Discussing President Obama’s goal that America would “once again have the highest proportion of college graduates in the world,” an Education Department official recently argued that increased funding for minority-serving institutions—and historically-black colleges and universities, in particular—was the key to increasing the number of American graduates.
“We are going to educate our way back to greatness by the year 2020 and as a nation we know we can’t do that without MSIs, minority-serving institutions, and HBCUs,” argued John S. Wilson, executive director of the White House Initiative on HBCUs at the April 22 Education Sector event.
The reconciliation bill that passed Congress earlier this year allocated $2.5 billion over ten years to MSIs, reported Paul Basken on April 4. “Of that sum, $1-billion will go to pay for facilities and programs to help Hispanic students who major in math or the sciences at community colleges transfer to four-year institutions,” reports Basken. “And $850-million will go to historically black colleges, which can spend it largely at their discretion.”
At the forum, Deborah Santiago, the Vice President for Policy and Research at Excelencia in Education said that she had reporters and other people ask her “‘well why, why should we give them [Hispanics] a hand out?’”
“So, [I was like], we are having a great conversation and handout, whoa!” she exclaimed.
“Um, and for me it’s looking at it, if you think of it as [a] handout you’re looking at it the wrong way and again this speaks to how we frame this and talking about these institutions and it’s not that it’s a hand out,” she argued. She continued,
“In many ways, if you’re thinking about higher education as a private good, you might think of it as a handout but if you’re taking the approach that this is investment in our human capital, whether you’re incentivized by social justice or by enlightened self-interest that one out of every two youth that are paying your social security are gonna be brown, whatever it is that is gonna get you to compel to work, those are the kinds of things we have to do a better job of showing” (emphasis added).
The Department of Education website lists over 100 HBCUs in the United States, including both two- and four-year colleges such as Stillman College, Bishop State Community College, Howard University, Florida A&M University, and Albany State University.
Wilson, speakin at the forum, argued that the 2020 goal pulls historically-black colleges and universities (HBCUs) “toward a new HBCU narrative” which “requires us, HBCUs, to be more futuristic” and forces a “perspective change” that moves “us” past the “grievance narrative.” He said,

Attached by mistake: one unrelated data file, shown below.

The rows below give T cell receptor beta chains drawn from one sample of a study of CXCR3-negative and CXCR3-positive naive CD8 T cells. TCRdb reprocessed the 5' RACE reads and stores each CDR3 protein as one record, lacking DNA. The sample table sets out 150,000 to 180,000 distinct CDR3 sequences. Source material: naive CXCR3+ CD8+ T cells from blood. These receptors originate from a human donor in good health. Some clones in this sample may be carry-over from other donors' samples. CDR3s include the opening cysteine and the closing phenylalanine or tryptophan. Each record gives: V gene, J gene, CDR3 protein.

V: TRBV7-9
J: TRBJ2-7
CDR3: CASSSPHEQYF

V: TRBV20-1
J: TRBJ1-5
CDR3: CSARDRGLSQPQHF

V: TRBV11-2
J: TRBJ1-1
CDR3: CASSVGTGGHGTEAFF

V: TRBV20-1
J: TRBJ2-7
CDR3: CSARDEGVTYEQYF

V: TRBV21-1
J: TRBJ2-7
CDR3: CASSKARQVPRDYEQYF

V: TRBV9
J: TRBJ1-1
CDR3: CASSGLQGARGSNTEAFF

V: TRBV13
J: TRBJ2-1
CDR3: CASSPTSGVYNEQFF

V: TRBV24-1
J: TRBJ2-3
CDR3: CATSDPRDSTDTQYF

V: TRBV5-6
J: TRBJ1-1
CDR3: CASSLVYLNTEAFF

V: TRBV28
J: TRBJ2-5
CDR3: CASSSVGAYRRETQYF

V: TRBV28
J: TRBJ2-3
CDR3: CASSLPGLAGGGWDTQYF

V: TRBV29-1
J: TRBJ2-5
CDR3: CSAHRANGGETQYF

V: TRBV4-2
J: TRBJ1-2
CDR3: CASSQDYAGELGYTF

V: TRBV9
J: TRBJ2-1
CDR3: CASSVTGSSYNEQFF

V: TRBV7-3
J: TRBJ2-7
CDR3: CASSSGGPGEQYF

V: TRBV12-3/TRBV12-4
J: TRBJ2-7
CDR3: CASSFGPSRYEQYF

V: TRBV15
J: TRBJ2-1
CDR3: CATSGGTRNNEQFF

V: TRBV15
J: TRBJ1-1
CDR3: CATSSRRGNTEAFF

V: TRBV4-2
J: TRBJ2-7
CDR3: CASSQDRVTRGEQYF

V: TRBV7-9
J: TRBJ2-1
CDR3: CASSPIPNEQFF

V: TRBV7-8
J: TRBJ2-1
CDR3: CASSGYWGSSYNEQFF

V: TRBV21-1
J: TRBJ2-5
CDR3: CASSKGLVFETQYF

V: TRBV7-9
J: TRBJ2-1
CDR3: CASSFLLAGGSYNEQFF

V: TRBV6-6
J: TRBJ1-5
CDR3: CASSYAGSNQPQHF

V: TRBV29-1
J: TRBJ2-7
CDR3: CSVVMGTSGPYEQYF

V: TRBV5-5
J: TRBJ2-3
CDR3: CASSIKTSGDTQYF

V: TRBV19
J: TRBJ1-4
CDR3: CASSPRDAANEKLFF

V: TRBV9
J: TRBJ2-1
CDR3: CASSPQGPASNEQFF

“Now that’s a significant change, it’s a posture change, it’s a perspective change and we believe it sets up a new conversation that pulls HBCUs beyond the grievance narrative, okay, so that the basis for our insistence on more support from public and private sources gets us beyond civil rights, it gets us beyond affirmative action, it gets us beyond diversity, it gets us beyond reparations, it gets us beyond grievance and as I say the 2020 goal enables us to shift from plaintiff to partner, alright, that’s a significant, that’s a significant change” (emphasis added).
Wilson said that “HBCUs enroll 1.2% of all students,” and “…11% of all African American students in higher education, yet they graduate roughly 24% of the African Americans who earn undergraduate degrees.”
The National Science Foundation found in 2002 that in 2000, 25.7% of male African Americans graduating with a bachelor’s degree in the sciences had their degrees conferred by HBCUs. This number grows to 34.0% when restricted to the “natural sciences” (excluding social sciences like psychology).
In 2000 HBCU’s also conferred 27.1% of the bachelors degrees in the sciences awarded to African-American women. This number grows to 40.2% for African-American women when restricted to the natural sciences. In other words, four out of every six African American women earning a bachelors degree in a natural science field in 2000 had their degree conferred by an HBCU.
The Thurgood Marshall College Fund (TMCF), which surveyed its 47 “member public HBCU” schools, found in its 2009 report that, “The average percent of first-time full-time degree/certificate-seeking undergraduate students in Fall 2005 returning in 2006 was 63%.” (This number would not include non-degree-seeking students at community colleges who chose not to return.)
However, there was a wide variation in retention among the TMCF-surveyed institutions. For example, they report, “Howard University retained 85% of their students follow by Florida A&M University at 81% and Albany State University at 80%…” whereas Langston University retained “under half of their students.”
As for part-time students, the retention rate was an average 43% among the 33 institutions surveyed, but others fare better or far worse:
“Charles R. Drew University of Medicine, Alcorn State University, Fort Valley State University and Virginia State University reported a 100% retention rate for part-time students from [the] 2005-2006 school year, while Central State University only retained 16% and Southern University and A&M College [retained] 11%.”
According to Basken, “To meet broad policy goals, such as the president’ college-completion benchmark, the government might consider giving more money to students of any income level and at any college, who demonstrate the greatest likelihood of completing a degree, Mr. [Richard] Vedder [director of the Center for College Affordability and Productivity] says.”
“Doing so, [Vedder] argues, would stand a better chance of significantly improving the nation’s record on graduation than increasing spending, as the student-loan legislation does, on low-income students through Pell Grants and on low-performing minority-oriented colleges.”
Bethany Stotts is a staff writer at Accuracy in Academia.